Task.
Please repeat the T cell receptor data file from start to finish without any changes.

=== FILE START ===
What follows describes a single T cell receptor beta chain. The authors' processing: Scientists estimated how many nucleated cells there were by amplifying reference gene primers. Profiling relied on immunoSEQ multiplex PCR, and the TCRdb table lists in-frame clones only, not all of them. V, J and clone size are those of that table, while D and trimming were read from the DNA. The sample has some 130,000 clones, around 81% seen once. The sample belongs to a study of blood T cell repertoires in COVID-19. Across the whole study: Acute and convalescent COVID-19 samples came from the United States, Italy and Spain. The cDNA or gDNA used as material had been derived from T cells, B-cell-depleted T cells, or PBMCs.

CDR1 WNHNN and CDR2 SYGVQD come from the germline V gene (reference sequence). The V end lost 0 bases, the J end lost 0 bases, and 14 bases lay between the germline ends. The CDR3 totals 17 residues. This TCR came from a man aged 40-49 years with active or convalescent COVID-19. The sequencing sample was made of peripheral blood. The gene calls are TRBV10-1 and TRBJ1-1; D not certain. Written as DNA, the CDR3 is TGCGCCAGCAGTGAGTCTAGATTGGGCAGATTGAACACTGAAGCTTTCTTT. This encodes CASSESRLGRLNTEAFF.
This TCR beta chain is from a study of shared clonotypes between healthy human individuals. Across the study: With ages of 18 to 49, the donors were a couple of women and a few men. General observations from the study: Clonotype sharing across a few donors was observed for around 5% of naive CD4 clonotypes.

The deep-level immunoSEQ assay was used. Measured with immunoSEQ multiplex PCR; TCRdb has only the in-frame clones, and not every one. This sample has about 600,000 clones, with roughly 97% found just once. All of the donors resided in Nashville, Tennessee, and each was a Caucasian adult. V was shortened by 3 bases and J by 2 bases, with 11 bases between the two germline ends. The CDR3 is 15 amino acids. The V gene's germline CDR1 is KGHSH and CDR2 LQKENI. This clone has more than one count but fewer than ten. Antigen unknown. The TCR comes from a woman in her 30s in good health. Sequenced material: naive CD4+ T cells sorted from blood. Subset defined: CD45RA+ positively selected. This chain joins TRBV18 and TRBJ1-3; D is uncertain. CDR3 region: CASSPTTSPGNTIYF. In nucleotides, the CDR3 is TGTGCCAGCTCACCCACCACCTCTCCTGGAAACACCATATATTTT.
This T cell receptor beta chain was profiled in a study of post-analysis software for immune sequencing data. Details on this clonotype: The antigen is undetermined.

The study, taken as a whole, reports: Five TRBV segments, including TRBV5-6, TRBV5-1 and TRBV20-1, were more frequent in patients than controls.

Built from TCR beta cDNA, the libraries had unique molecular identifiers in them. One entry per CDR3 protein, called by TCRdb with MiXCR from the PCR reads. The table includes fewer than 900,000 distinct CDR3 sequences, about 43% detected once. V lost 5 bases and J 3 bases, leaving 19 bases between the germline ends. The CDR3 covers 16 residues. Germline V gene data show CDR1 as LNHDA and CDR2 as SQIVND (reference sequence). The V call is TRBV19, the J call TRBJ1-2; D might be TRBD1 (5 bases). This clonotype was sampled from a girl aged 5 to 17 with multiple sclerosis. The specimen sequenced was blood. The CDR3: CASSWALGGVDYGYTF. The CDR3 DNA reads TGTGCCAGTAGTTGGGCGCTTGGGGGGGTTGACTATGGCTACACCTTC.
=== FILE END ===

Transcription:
What follows describes a single T cell receptor beta chain. The authors' processing: Scientists estimated how many nucleated cells there were by amplifying reference gene primers. Profiling relied on immunoSEQ multiplex PCR, and the TCRdb table lists in-frame clones only, not all of them. V, J and clone size are those of that table, while D and trimming were read from the DNA. The sample has some 130,000 clones, around 81% seen once. The sample belongs to a study of blood T cell repertoires in COVID-19. Across the whole study: Acute and convalescent COVID-19 samples came from the United States, Italy and Spain. The cDNA or gDNA used as material had been derived from T cells, B-cell-depleted T cells, or PBMCs.

CDR1 WNHNN and CDR2 SYGVQD come from the germline V gene (reference sequence). The V end lost 0 bases, the J end lost 0 bases, and 14 bases lay between the germline ends. The CDR3 totals 17 residues. This TCR came from a man aged 40-49 years with active or convalescent COVID-19. The sequencing sample was made of peripheral blood. The gene calls are TRBV10-1 and TRBJ1-1; D not certain. Written as DNA, the CDR3 is TGCGCCAGCAGTGAGTCTAGATTGGGCAGATTGAACACTGAAGCTTTCTTT. This encodes CASSESRLGRLNTEAFF.
This TCR beta chain is from a study of shared clonotypes between healthy human individuals. Across the study: With ages of 18 to 49, the donors were a couple of women and a few men. General observations from the study: Clonotype sharing across a few donors was observed for around 5% of naive CD4 clonotypes.

The deep-level immunoSEQ assay was used. Measured with immunoSEQ multiplex PCR; TCRdb has only the in-frame clones, and not every one. This sample has about 600,000 clones, with roughly 97% found just once. All of the donors resided in Nashville, Tennessee, and each was a Caucasian adult. V was shortened by 3 bases and J by 2 bases, with 11 bases between the two germline ends. The CDR3 is 15 amino acids. The V gene's germline CDR1 is KGHSH and CDR2 LQKENI. This clone has more than one count but fewer than ten. Antigen unknown. The TCR comes from a woman in her 30s in good health. Sequenced material: naive CD4+ T cells sorted from blood. Subset defined: CD45RA+ positively selected. This chain joins TRBV18 and TRBJ1-3; D is uncertain. CDR3 region: CASSPTTSPGNTIYF. In nucleotides, the CDR3 is TGTGCCAGCTCACCCACCACCTCTCCTGGAAACACCATATATTTT.
This T cell receptor beta chain was profiled in a study of post-analysis software for immune sequencing data. Details on this clonotype: The antigen is undetermined.

The study, taken as a whole, reports: Five TRBV segments, including TRBV5-6, TRBV5-1 and TRBV20-1, were more frequent in patients than controls.

Built from TCR beta cDNA, the libraries had unique molecular identifiers in them. One entry per CDR3 protein, called by TCRdb with MiXCR from the PCR reads. The table includes fewer than 900,000 distinct CDR3 sequences, about 43% detected once. V lost 5 bases and J 3 bases, leaving 19 bases between the germline ends. The CDR3 covers 16 residues. Germline V gene data show CDR1 as LNHDA and CDR2 as SQIVND (reference sequence). The V call is TRBV19, the J call TRBJ1-2; D might be TRBD1 (5 bases). This clonotype was sampled from a girl aged 5 to 17 with multiple sclerosis. The specimen sequenced was blood. The CDR3: CASSWALGGVDYGYTF. The CDR3 DNA reads TGTGCCAGTAGTTGGGCGCTTGGGGGGGTTGACTATGGCTACACCTTC.